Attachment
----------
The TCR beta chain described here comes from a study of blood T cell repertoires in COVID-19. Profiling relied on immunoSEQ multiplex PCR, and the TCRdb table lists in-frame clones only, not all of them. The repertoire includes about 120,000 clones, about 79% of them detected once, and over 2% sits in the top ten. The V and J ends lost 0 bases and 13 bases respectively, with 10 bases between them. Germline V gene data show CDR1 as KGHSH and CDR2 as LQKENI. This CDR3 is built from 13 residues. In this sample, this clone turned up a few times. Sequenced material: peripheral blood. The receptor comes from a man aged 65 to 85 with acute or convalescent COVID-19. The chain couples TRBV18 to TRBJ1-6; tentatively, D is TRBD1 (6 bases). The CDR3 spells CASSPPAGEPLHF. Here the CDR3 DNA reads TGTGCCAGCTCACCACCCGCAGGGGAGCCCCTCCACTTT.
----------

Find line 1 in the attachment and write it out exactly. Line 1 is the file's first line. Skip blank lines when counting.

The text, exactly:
The TCR beta chain described here comes from a study of blood T cell repertoires in COVID-19. Profiling relied on immunoSEQ multiplex PCR, and the TCRdb table lists in-frame clones only, not all of them. The repertoire includes about 120,000 clones, about 79% of them detected once, and over 2% sits in the top ten. The V and J ends lost 0 bases and 13 bases respectively, with 10 bases between them. Germline V gene data show CDR1 as KGHSH and CDR2 as LQKENI. This CDR3 is built from 13 residues. In this sample, this clone turned up a few times. Sequenced material: peripheral blood. The receptor comes from a man aged 65 to 85 with acute or convalescent COVID-19. The chain couples TRBV18 to TRBJ1-6; tentatively, D is TRBD1 (6 bases). The CDR3 spells CASSPPAGEPLHF. Here the CDR3 DNA reads TGTGCCAGCTCACCACCCGCAGGGGAGCCCCTCCACTTT.